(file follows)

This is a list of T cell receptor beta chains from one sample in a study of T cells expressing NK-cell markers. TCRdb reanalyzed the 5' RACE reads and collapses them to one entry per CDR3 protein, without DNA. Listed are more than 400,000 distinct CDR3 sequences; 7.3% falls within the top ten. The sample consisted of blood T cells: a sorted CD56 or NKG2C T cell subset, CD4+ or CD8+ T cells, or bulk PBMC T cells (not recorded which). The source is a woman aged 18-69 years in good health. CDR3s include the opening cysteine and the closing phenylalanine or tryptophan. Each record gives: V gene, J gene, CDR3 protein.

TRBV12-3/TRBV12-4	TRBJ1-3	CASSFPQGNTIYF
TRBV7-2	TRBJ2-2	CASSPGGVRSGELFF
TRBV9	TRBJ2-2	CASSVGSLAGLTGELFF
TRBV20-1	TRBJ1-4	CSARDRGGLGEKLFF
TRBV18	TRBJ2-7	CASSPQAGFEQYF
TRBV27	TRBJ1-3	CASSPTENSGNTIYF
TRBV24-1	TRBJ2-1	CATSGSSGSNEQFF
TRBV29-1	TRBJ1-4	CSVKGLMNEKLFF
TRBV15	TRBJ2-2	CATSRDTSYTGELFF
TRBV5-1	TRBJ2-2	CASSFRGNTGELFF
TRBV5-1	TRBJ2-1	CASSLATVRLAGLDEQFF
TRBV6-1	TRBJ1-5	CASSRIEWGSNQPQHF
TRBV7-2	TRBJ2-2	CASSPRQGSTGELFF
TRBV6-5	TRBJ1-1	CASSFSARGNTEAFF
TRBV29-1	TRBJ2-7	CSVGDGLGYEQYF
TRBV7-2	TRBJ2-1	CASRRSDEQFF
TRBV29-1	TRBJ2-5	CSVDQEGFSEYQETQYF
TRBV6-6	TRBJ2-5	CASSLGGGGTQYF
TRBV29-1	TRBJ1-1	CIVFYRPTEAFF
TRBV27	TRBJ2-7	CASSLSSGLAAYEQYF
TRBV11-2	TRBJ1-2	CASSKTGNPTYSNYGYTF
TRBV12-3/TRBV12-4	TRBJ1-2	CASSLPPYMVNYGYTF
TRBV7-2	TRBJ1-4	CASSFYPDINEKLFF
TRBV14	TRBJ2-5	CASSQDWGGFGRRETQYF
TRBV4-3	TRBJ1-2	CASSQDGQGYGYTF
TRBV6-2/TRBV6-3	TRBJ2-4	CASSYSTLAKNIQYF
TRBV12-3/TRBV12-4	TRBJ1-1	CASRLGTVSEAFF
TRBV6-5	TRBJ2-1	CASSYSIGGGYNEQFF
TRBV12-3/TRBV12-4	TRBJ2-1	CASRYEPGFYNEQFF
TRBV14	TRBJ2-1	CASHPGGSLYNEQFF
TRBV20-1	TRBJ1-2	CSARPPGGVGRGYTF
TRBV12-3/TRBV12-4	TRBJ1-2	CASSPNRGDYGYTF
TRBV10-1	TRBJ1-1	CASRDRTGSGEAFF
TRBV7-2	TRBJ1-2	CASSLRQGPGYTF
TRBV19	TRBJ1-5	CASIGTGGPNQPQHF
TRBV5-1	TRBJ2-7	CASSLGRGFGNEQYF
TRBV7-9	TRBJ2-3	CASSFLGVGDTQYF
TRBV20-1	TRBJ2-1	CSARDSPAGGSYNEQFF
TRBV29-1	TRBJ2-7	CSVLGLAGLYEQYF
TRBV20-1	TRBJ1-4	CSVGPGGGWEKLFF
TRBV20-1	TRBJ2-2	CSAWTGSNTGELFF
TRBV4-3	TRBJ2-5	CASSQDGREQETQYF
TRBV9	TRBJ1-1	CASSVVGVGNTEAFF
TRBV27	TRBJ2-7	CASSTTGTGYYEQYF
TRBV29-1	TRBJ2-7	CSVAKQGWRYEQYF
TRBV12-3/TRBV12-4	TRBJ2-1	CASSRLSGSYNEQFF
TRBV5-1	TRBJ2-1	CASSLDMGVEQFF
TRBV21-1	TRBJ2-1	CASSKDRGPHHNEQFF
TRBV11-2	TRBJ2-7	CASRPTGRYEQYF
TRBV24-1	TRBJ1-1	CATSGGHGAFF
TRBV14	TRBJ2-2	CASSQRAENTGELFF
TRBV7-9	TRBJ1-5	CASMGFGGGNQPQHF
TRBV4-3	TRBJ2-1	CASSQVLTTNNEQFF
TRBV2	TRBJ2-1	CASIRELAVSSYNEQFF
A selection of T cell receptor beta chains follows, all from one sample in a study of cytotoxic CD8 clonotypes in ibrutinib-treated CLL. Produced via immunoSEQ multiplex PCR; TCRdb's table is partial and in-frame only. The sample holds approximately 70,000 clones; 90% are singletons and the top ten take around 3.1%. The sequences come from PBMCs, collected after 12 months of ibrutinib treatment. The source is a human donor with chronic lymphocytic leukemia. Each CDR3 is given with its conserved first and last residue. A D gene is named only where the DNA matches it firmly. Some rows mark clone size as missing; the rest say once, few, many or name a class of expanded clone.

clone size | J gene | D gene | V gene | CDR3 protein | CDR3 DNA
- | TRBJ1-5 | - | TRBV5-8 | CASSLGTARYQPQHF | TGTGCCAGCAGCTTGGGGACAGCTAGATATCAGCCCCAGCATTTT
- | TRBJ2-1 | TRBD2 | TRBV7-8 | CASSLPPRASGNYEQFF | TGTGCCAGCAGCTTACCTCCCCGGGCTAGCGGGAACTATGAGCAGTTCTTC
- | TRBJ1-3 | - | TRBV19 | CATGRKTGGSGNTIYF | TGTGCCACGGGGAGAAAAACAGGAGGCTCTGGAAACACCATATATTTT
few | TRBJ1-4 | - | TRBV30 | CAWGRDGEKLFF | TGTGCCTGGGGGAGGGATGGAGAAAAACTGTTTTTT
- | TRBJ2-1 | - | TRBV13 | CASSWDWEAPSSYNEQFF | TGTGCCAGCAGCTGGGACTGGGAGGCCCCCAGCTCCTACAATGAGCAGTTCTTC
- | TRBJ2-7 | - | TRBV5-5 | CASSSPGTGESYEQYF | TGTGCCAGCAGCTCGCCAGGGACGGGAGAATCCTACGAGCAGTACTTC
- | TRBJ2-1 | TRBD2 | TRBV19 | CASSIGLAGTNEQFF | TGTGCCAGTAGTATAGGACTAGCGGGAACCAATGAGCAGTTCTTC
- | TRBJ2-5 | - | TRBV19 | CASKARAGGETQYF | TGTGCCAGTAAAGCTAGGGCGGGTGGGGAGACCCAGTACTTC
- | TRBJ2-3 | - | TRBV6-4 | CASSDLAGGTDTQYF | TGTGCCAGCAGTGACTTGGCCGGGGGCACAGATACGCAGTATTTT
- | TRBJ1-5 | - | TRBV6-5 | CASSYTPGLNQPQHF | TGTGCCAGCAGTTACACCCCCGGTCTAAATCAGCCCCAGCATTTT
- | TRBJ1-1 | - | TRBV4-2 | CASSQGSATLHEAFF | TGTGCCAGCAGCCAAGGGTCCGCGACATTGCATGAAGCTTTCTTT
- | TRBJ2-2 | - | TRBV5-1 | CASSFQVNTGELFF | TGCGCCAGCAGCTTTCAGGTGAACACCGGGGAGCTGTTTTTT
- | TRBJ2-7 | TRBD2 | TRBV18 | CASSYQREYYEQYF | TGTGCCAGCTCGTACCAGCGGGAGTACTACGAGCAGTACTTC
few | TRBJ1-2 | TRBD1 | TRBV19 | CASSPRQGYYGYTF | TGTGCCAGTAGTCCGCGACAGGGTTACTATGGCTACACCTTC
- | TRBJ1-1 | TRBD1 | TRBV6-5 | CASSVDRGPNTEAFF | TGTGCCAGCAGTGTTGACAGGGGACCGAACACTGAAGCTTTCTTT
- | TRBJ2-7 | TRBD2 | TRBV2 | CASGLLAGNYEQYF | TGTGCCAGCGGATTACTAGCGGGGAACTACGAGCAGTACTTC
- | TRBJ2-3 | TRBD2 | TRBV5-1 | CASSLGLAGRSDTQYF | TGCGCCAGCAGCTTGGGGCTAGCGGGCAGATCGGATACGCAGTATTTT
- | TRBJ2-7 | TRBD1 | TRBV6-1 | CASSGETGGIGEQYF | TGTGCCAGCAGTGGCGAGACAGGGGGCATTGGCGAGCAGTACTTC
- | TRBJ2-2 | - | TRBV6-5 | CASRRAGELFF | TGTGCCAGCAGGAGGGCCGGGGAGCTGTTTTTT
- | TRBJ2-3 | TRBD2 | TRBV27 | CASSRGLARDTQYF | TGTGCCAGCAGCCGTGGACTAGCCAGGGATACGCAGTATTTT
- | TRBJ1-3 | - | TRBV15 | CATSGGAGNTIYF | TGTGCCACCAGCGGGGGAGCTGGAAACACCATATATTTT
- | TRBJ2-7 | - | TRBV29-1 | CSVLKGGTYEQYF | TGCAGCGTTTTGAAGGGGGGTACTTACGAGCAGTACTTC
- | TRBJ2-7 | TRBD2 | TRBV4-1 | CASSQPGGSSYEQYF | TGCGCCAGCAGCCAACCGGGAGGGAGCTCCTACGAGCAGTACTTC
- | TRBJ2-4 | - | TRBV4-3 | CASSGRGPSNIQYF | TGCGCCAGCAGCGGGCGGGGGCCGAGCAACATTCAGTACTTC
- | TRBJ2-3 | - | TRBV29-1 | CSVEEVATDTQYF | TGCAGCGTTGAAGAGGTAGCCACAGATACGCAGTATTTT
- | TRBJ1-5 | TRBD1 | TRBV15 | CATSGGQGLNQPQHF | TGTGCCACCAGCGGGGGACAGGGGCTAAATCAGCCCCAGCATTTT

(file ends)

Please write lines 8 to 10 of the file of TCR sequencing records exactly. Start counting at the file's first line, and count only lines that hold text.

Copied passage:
TRBV24-1	TRBJ2-1	CATSGSSGSNEQFF
TRBV29-1	TRBJ1-4	CSVKGLMNEKLFF
TRBV15	TRBJ2-2	CATSRDTSYTGELFF